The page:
Andrew Grant

HP OfficeJet Pro 8730

I've had a multifunction printer in the office going on 10 years now. It was a neat bit of kit back in the day -- print, copy, scan, fax -- when printing over WiFi felt a bit like magic. It’s seen better days though and an upgrade’s well overdue. This HP OfficeJet Pro 8730 looks like it ticks all the same boxes: print, copy, scan, and fax. (Really? Does anyone fax anything any more? I guess it's good to know the facility’s there, just in case.) Printing over WiFi is more-or- less standard these days.

Ed Dawson

HP OfficeJet Pro 8730

As a freelance writer who is always on the go, I like my technology to be both efficient and effective so I can do my job well. The HP OfficeJet Pro 8730 Inkjet Printer ticks all the boxes in terms of form factor, performance and user interface.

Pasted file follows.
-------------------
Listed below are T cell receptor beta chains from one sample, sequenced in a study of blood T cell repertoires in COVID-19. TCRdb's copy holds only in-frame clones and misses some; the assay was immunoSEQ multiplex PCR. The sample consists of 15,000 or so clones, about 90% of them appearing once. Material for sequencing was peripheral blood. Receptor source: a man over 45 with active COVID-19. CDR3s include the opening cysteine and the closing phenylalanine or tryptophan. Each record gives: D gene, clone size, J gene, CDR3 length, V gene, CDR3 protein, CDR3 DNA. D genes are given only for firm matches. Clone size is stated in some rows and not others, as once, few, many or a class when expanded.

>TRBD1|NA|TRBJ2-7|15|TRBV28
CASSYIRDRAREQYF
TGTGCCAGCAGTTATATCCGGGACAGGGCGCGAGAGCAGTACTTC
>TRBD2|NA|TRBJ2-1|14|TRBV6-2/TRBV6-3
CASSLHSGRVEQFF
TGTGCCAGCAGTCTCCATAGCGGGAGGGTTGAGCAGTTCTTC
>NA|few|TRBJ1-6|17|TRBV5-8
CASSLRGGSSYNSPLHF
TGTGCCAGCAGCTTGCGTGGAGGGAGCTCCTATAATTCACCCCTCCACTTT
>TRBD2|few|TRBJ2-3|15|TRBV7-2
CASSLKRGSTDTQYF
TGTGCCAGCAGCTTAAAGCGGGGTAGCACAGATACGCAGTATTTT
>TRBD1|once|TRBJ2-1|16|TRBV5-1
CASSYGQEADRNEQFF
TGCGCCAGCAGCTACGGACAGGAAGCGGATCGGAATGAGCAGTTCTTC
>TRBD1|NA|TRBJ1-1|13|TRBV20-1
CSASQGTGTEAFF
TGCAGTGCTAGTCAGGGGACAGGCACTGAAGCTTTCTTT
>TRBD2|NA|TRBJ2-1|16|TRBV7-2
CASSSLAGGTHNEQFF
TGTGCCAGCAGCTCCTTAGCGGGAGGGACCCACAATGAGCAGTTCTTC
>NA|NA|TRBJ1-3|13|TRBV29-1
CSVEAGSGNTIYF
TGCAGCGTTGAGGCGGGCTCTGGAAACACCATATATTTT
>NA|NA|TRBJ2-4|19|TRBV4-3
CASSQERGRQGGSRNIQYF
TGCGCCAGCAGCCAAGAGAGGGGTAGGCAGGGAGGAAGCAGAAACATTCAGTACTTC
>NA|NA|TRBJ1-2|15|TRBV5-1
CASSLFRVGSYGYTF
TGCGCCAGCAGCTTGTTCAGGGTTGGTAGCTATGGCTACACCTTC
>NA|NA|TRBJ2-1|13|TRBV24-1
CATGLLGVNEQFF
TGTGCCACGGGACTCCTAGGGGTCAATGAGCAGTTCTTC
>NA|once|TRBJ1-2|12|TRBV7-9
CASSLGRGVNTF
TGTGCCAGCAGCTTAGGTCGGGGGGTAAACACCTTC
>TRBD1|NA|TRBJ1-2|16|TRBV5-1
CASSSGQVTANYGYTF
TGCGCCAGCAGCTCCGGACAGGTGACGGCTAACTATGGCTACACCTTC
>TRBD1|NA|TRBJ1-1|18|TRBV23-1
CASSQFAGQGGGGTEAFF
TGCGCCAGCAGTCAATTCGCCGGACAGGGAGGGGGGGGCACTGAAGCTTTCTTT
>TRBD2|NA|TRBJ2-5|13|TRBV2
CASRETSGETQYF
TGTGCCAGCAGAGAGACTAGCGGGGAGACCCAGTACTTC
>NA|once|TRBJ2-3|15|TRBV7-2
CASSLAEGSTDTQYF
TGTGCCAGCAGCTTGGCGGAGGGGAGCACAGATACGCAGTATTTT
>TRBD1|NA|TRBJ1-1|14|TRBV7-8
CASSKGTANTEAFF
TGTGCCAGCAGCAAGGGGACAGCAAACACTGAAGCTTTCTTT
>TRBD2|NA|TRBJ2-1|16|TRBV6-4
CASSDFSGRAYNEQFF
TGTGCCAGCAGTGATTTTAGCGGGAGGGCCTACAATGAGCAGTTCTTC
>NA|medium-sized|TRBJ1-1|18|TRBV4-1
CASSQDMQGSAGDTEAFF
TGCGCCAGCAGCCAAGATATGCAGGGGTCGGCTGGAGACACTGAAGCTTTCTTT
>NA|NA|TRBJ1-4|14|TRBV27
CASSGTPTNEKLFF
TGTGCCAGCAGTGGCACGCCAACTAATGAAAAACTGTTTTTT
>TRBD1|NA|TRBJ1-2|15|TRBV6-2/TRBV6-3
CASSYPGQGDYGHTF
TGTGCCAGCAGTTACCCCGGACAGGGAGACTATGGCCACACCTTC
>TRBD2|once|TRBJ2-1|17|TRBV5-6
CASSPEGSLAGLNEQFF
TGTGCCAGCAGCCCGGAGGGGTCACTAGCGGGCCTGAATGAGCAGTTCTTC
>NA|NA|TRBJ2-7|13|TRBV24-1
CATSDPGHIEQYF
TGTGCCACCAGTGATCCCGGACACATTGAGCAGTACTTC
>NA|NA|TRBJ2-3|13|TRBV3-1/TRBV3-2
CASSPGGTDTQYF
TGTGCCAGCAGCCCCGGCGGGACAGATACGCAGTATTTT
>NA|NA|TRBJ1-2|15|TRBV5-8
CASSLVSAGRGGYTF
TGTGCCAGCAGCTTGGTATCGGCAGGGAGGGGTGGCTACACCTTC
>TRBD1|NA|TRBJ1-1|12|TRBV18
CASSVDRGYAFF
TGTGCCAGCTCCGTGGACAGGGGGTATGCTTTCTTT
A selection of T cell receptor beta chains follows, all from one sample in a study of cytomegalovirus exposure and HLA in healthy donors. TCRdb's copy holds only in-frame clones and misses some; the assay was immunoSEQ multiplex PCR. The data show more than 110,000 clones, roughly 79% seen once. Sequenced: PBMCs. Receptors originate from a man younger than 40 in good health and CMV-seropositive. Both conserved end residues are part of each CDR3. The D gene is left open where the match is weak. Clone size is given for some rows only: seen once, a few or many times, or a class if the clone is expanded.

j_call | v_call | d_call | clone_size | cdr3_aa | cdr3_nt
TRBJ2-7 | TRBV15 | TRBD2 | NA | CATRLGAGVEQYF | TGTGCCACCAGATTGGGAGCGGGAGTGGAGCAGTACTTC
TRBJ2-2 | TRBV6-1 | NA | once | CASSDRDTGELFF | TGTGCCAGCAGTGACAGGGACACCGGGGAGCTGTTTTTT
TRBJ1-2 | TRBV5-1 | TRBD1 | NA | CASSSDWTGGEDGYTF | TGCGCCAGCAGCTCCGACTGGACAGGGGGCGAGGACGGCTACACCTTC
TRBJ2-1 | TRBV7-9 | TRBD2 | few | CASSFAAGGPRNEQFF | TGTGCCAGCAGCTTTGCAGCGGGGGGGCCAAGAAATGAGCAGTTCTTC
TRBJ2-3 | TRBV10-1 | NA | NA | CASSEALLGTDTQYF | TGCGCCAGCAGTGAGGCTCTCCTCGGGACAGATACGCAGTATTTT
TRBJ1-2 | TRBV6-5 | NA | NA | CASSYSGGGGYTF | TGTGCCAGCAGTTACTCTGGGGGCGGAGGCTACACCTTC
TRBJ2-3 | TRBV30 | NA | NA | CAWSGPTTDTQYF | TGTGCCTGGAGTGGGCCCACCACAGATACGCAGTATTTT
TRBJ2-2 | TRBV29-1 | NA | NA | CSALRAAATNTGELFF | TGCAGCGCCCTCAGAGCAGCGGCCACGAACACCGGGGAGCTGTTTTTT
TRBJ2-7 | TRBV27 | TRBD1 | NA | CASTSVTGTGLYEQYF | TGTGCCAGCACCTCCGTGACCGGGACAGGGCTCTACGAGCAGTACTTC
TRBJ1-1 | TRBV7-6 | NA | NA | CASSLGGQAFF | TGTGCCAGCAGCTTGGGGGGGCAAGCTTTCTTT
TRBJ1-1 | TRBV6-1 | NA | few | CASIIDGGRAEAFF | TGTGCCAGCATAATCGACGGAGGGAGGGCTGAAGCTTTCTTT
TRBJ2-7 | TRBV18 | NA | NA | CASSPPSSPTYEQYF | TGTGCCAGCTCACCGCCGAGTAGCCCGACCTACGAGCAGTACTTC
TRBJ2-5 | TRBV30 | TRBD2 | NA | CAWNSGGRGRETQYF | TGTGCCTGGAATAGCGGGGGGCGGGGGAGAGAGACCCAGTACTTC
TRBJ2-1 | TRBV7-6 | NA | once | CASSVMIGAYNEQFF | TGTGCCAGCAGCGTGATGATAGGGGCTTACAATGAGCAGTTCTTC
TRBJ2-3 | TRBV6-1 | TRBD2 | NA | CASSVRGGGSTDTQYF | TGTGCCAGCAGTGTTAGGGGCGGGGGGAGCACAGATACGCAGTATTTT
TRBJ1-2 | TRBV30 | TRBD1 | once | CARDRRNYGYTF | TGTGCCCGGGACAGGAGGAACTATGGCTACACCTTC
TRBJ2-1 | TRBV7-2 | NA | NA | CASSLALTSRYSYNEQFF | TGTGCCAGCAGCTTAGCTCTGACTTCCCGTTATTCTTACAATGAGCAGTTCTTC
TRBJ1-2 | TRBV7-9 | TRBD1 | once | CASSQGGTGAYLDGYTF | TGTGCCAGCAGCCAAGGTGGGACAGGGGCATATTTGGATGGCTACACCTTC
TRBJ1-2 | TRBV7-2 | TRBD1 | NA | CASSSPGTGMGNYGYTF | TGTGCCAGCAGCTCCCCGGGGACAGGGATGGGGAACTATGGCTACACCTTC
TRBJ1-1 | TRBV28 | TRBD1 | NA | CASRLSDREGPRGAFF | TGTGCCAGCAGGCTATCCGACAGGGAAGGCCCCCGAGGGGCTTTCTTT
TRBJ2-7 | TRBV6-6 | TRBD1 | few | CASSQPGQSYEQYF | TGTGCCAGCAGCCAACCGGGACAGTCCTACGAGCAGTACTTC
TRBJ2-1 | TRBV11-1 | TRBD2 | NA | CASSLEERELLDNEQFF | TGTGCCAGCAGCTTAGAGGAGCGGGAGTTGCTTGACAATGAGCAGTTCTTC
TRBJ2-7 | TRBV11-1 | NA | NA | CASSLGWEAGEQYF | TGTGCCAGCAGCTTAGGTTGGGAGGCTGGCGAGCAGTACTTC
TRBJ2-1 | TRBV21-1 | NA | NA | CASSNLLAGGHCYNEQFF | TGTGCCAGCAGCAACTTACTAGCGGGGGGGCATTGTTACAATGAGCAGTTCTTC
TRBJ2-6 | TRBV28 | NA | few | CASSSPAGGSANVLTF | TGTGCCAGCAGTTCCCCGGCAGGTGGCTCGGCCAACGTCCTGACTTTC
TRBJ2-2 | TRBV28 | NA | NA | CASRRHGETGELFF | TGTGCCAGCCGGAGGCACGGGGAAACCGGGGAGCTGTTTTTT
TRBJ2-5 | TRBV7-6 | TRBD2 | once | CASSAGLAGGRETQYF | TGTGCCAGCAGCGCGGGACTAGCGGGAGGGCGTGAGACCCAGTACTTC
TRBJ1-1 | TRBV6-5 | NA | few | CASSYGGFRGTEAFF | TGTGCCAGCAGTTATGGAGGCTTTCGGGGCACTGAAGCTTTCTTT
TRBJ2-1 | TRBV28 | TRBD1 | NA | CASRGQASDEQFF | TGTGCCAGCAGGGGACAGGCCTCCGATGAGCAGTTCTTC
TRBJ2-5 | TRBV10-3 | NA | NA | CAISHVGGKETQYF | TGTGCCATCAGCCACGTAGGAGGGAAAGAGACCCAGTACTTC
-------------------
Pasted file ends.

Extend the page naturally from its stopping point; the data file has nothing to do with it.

Michael Hargreaves

Windows 10 for Business / Dell XPS 13

I’d happily recommend this touchscreen laptop and Windows 10 as a great way to get serious work done at a desk or on the road.

Aysha Strobbe

Windows 10 / HP Spectre x360

Ultimately, I think the Windows 10 environment is excellent for me as it caters for so many different uses. The inclusion of the Xbox app is also great for when you need some downtime too!

Mark Escubio

Windows 10 / Lenovo Yoga 910

For me, the Xbox Play Anywhere is a great new feature as it allows you to play your current Xbox games with higher resolutions and better graphics without forking out extra cash for another copy. Although available titles are still scarce, but I’m sure it will grow in time.

Featured Content

Latest Jobs

Don’t have an account? Sign up here

Don't have an account? Sign up now

Forgot password?